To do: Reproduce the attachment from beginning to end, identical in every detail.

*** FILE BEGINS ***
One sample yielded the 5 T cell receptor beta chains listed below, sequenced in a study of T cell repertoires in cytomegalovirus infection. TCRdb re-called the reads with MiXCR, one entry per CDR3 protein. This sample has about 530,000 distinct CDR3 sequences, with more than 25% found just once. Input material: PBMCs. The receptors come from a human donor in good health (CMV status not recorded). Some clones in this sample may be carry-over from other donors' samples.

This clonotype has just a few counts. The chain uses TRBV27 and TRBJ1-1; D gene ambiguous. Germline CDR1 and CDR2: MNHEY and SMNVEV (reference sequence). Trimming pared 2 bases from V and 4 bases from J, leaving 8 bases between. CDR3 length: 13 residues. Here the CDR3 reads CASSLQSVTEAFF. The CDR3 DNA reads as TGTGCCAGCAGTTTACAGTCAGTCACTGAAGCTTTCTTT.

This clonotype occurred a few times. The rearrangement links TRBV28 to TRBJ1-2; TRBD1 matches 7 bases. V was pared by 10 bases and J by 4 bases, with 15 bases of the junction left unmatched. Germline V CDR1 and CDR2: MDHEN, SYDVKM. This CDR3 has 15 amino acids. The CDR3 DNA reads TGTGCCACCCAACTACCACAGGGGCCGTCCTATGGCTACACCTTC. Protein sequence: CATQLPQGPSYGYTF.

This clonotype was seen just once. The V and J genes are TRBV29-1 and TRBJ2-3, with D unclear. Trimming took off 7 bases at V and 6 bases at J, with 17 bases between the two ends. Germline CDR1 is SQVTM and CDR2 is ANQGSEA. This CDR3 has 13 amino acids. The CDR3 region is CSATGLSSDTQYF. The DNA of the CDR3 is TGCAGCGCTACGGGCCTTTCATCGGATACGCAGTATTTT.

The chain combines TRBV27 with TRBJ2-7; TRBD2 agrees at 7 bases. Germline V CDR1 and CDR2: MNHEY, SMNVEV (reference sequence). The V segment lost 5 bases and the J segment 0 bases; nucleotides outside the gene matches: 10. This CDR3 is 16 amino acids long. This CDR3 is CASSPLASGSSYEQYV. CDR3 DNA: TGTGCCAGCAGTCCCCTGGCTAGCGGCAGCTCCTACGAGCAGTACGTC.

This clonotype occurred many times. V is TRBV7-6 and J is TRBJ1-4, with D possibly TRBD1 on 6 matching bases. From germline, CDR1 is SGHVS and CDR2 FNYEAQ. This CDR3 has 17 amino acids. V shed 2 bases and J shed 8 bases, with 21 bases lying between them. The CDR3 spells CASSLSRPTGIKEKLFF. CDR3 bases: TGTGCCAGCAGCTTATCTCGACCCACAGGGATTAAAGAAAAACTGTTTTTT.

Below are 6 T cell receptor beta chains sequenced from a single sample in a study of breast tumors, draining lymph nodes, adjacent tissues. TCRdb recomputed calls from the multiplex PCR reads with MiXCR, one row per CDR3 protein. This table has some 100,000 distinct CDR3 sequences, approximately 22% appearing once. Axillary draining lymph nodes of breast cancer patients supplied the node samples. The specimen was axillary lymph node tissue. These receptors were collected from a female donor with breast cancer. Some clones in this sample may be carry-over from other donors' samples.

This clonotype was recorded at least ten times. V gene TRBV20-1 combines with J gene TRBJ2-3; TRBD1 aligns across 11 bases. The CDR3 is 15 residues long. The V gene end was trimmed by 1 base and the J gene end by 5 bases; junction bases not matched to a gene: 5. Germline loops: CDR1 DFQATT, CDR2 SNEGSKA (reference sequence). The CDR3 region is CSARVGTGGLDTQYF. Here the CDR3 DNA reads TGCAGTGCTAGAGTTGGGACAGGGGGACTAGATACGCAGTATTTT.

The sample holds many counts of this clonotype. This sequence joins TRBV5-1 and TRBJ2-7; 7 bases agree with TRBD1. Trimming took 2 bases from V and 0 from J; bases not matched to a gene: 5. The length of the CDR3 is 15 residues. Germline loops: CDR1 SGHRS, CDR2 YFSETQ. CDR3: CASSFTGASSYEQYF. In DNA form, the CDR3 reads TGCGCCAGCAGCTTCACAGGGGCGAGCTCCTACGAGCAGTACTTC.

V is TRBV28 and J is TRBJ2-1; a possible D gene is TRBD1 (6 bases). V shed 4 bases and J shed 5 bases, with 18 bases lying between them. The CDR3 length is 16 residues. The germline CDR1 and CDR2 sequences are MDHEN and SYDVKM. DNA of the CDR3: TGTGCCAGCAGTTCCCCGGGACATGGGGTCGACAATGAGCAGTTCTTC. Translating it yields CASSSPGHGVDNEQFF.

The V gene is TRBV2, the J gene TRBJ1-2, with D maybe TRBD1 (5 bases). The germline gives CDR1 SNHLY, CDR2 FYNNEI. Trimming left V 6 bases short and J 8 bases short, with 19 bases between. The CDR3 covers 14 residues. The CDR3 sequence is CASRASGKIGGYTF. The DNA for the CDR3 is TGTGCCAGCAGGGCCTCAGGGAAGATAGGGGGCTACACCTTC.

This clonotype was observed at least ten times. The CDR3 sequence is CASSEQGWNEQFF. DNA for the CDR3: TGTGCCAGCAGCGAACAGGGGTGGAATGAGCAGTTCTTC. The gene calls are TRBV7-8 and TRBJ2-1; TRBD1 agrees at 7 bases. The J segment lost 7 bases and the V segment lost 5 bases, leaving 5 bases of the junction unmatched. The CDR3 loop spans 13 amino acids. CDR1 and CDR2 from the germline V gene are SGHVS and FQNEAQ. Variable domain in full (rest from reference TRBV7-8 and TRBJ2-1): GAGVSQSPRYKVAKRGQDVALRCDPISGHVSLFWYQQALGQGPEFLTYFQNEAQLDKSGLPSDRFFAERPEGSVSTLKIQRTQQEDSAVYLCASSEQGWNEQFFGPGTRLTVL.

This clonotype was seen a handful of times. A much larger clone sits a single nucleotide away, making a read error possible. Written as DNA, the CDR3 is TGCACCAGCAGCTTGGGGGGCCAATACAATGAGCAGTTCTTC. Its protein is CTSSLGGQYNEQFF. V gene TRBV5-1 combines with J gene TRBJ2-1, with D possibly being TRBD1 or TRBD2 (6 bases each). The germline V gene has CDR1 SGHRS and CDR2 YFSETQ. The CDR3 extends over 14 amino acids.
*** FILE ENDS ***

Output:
One sample yielded the 5 T cell receptor beta chains listed below, sequenced in a study of T cell repertoires in cytomegalovirus infection. TCRdb re-called the reads with MiXCR, one entry per CDR3 protein. This sample has about 530,000 distinct CDR3 sequences, with more than 25% found just once. Input material: PBMCs. The receptors come from a human donor in good health (CMV status not recorded). Some clones in this sample may be carry-over from other donors' samples.

This clonotype has just a few counts. The chain uses TRBV27 and TRBJ1-1; D gene ambiguous. Germline CDR1 and CDR2: MNHEY and SMNVEV (reference sequence). Trimming pared 2 bases from V and 4 bases from J, leaving 8 bases between. CDR3 length: 13 residues. Here the CDR3 reads CASSLQSVTEAFF. The CDR3 DNA reads as TGTGCCAGCAGTTTACAGTCAGTCACTGAAGCTTTCTTT.

This clonotype occurred a few times. The rearrangement links TRBV28 to TRBJ1-2; TRBD1 matches 7 bases. V was pared by 10 bases and J by 4 bases, with 15 bases of the junction left unmatched. Germline V CDR1 and CDR2: MDHEN, SYDVKM. This CDR3 has 15 amino acids. The CDR3 DNA reads TGTGCCACCCAACTACCACAGGGGCCGTCCTATGGCTACACCTTC. Protein sequence: CATQLPQGPSYGYTF.

This clonotype was seen just once. The V and J genes are TRBV29-1 and TRBJ2-3, with D unclear. Trimming took off 7 bases at V and 6 bases at J, with 17 bases between the two ends. Germline CDR1 is SQVTM and CDR2 is ANQGSEA. This CDR3 has 13 amino acids. The CDR3 region is CSATGLSSDTQYF. The DNA of the CDR3 is TGCAGCGCTACGGGCCTTTCATCGGATACGCAGTATTTT.

The chain combines TRBV27 with TRBJ2-7; TRBD2 agrees at 7 bases. Germline V CDR1 and CDR2: MNHEY, SMNVEV (reference sequence). The V segment lost 5 bases and the J segment 0 bases; nucleotides outside the gene matches: 10. This CDR3 is 16 amino acids long. This CDR3 is CASSPLASGSSYEQYV. CDR3 DNA: TGTGCCAGCAGTCCCCTGGCTAGCGGCAGCTCCTACGAGCAGTACGTC.

This clonotype occurred many times. V is TRBV7-6 and J is TRBJ1-4, with D possibly TRBD1 on 6 matching bases. From germline, CDR1 is SGHVS and CDR2 FNYEAQ. This CDR3 has 17 amino acids. V shed 2 bases and J shed 8 bases, with 21 bases lying between them. The CDR3 spells CASSLSRPTGIKEKLFF. CDR3 bases: TGTGCCAGCAGCTTATCTCGACCCACAGGGATTAAAGAAAAACTGTTTTTT.

Below are 6 T cell receptor beta chains sequenced from a single sample in a study of breast tumors, draining lymph nodes, adjacent tissues. TCRdb recomputed calls from the multiplex PCR reads with MiXCR, one row per CDR3 protein. This table has some 100,000 distinct CDR3 sequences, approximately 22% appearing once. Axillary draining lymph nodes of breast cancer patients supplied the node samples. The specimen was axillary lymph node tissue. These receptors were collected from a female donor with breast cancer. Some clones in this sample may be carry-over from other donors' samples.

This clonotype was recorded at least ten times. V gene TRBV20-1 combines with J gene TRBJ2-3; TRBD1 aligns across 11 bases. The CDR3 is 15 residues long. The V gene end was trimmed by 1 base and the J gene end by 5 bases; junction bases not matched to a gene: 5. Germline loops: CDR1 DFQATT, CDR2 SNEGSKA (reference sequence). The CDR3 region is CSARVGTGGLDTQYF. Here the CDR3 DNA reads TGCAGTGCTAGAGTTGGGACAGGGGGACTAGATACGCAGTATTTT.

The sample holds many counts of this clonotype. This sequence joins TRBV5-1 and TRBJ2-7; 7 bases agree with TRBD1. Trimming took 2 bases from V and 0 from J; bases not matched to a gene: 5. The length of the CDR3 is 15 residues. Germline loops: CDR1 SGHRS, CDR2 YFSETQ. CDR3: CASSFTGASSYEQYF. In DNA form, the CDR3 reads TGCGCCAGCAGCTTCACAGGGGCGAGCTCCTACGAGCAGTACTTC.

V is TRBV28 and J is TRBJ2-1; a possible D gene is TRBD1 (6 bases). V shed 4 bases and J shed 5 bases, with 18 bases lying between them. The CDR3 length is 16 residues. The germline CDR1 and CDR2 sequences are MDHEN and SYDVKM. DNA of the CDR3: TGTGCCAGCAGTTCCCCGGGACATGGGGTCGACAATGAGCAGTTCTTC. Translating it yields CASSSPGHGVDNEQFF.

The V gene is TRBV2, the J gene TRBJ1-2, with D maybe TRBD1 (5 bases). The germline gives CDR1 SNHLY, CDR2 FYNNEI. Trimming left V 6 bases short and J 8 bases short, with 19 bases between. The CDR3 covers 14 residues. The CDR3 sequence is CASRASGKIGGYTF. The DNA for the CDR3 is TGTGCCAGCAGGGCCTCAGGGAAGATAGGGGGCTACACCTTC.

This clonotype was observed at least ten times. The CDR3 sequence is CASSEQGWNEQFF. DNA for the CDR3: TGTGCCAGCAGCGAACAGGGGTGGAATGAGCAGTTCTTC. The gene calls are TRBV7-8 and TRBJ2-1; TRBD1 agrees at 7 bases. The J segment lost 7 bases and the V segment lost 5 bases, leaving 5 bases of the junction unmatched. The CDR3 loop spans 13 amino acids. CDR1 and CDR2 from the germline V gene are SGHVS and FQNEAQ. Variable domain in full (rest from reference TRBV7-8 and TRBJ2-1): GAGVSQSPRYKVAKRGQDVALRCDPISGHVSLFWYQQALGQGPEFLTYFQNEAQLDKSGLPSDRFFAERPEGSVSTLKIQRTQQEDSAVYLCASSEQGWNEQFFGPGTRLTVL.

This clonotype was seen a handful of times. A much larger clone sits a single nucleotide away, making a read error possible. Written as DNA, the CDR3 is TGCACCAGCAGCTTGGGGGGCCAATACAATGAGCAGTTCTTC. Its protein is CTSSLGGQYNEQFF. V gene TRBV5-1 combines with J gene TRBJ2-1, with D possibly being TRBD1 or TRBD2 (6 bases each). The germline V gene has CDR1 SGHRS and CDR2 YFSETQ. The CDR3 extends over 14 amino acids.